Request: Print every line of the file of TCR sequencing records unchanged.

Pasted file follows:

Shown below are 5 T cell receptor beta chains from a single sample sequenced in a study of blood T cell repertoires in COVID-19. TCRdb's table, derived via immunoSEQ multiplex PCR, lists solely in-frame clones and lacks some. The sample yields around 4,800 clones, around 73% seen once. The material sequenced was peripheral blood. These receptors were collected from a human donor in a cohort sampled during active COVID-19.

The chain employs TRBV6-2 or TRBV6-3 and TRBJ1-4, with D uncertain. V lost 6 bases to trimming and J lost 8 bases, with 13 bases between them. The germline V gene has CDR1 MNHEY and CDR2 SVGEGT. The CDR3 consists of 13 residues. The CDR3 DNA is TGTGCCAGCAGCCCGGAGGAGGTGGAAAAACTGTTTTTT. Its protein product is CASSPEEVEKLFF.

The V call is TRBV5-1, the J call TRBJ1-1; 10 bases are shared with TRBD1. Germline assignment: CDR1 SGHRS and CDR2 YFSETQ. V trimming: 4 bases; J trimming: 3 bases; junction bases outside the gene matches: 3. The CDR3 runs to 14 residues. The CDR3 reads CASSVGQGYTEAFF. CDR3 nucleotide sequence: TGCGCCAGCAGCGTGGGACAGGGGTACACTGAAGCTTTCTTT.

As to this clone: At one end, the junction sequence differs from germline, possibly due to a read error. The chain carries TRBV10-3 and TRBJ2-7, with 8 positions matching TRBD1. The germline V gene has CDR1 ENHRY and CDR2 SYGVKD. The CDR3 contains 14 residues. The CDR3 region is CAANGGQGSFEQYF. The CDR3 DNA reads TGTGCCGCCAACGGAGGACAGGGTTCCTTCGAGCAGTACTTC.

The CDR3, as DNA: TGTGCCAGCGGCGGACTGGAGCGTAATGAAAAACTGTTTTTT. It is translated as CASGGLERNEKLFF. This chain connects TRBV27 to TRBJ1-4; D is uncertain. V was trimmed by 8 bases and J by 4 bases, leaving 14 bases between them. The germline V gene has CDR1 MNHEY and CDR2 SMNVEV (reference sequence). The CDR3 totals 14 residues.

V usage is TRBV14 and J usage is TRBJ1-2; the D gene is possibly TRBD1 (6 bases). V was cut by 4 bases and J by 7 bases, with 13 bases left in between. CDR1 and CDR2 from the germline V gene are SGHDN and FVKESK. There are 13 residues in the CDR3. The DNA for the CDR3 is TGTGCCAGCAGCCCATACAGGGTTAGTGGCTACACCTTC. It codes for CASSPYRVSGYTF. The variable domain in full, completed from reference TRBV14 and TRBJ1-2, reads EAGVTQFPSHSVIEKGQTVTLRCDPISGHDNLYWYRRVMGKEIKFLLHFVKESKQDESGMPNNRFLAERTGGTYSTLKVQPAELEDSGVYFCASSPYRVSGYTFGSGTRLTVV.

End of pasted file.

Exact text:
Shown below are 5 T cell receptor beta chains from a single sample sequenced in a study of blood T cell repertoires in COVID-19. TCRdb's table, derived via immunoSEQ multiplex PCR, lists solely in-frame clones and lacks some. The sample yields around 4,800 clones, around 73% seen once. The material sequenced was peripheral blood. These receptors were collected from a human donor in a cohort sampled during active COVID-19.

The chain employs TRBV6-2 or TRBV6-3 and TRBJ1-4, with D uncertain. V lost 6 bases to trimming and J lost 8 bases, with 13 bases between them. The germline V gene has CDR1 MNHEY and CDR2 SVGEGT. The CDR3 consists of 13 residues. The CDR3 DNA is TGTGCCAGCAGCCCGGAGGAGGTGGAAAAACTGTTTTTT. Its protein product is CASSPEEVEKLFF.

The V call is TRBV5-1, the J call TRBJ1-1; 10 bases are shared with TRBD1. Germline assignment: CDR1 SGHRS and CDR2 YFSETQ. V trimming: 4 bases; J trimming: 3 bases; junction bases outside the gene matches: 3. The CDR3 runs to 14 residues. The CDR3 reads CASSVGQGYTEAFF. CDR3 nucleotide sequence: TGCGCCAGCAGCGTGGGACAGGGGTACACTGAAGCTTTCTTT.

As to this clone: At one end, the junction sequence differs from germline, possibly due to a read error. The chain carries TRBV10-3 and TRBJ2-7, with 8 positions matching TRBD1. The germline V gene has CDR1 ENHRY and CDR2 SYGVKD. The CDR3 contains 14 residues. The CDR3 region is CAANGGQGSFEQYF. The CDR3 DNA reads TGTGCCGCCAACGGAGGACAGGGTTCCTTCGAGCAGTACTTC.

The CDR3, as DNA: TGTGCCAGCGGCGGACTGGAGCGTAATGAAAAACTGTTTTTT. It is translated as CASGGLERNEKLFF. This chain connects TRBV27 to TRBJ1-4; D is uncertain. V was trimmed by 8 bases and J by 4 bases, leaving 14 bases between them. The germline V gene has CDR1 MNHEY and CDR2 SMNVEV (reference sequence). The CDR3 totals 14 residues.

V usage is TRBV14 and J usage is TRBJ1-2; the D gene is possibly TRBD1 (6 bases). V was cut by 4 bases and J by 7 bases, with 13 bases left in between. CDR1 and CDR2 from the germline V gene are SGHDN and FVKESK. There are 13 residues in the CDR3. The DNA for the CDR3 is TGTGCCAGCAGCCCATACAGGGTTAGTGGCTACACCTTC. It codes for CASSPYRVSGYTF. The variable domain in full, completed from reference TRBV14 and TRBJ1-2, reads EAGVTQFPSHSVIEKGQTVTLRCDPISGHDNLYWYRRVMGKEIKFLLHFVKESKQDESGMPNNRFLAERTGGTYSTLKVQPAELEDSGVYFCASSPYRVSGYTFGSGTRLTVV.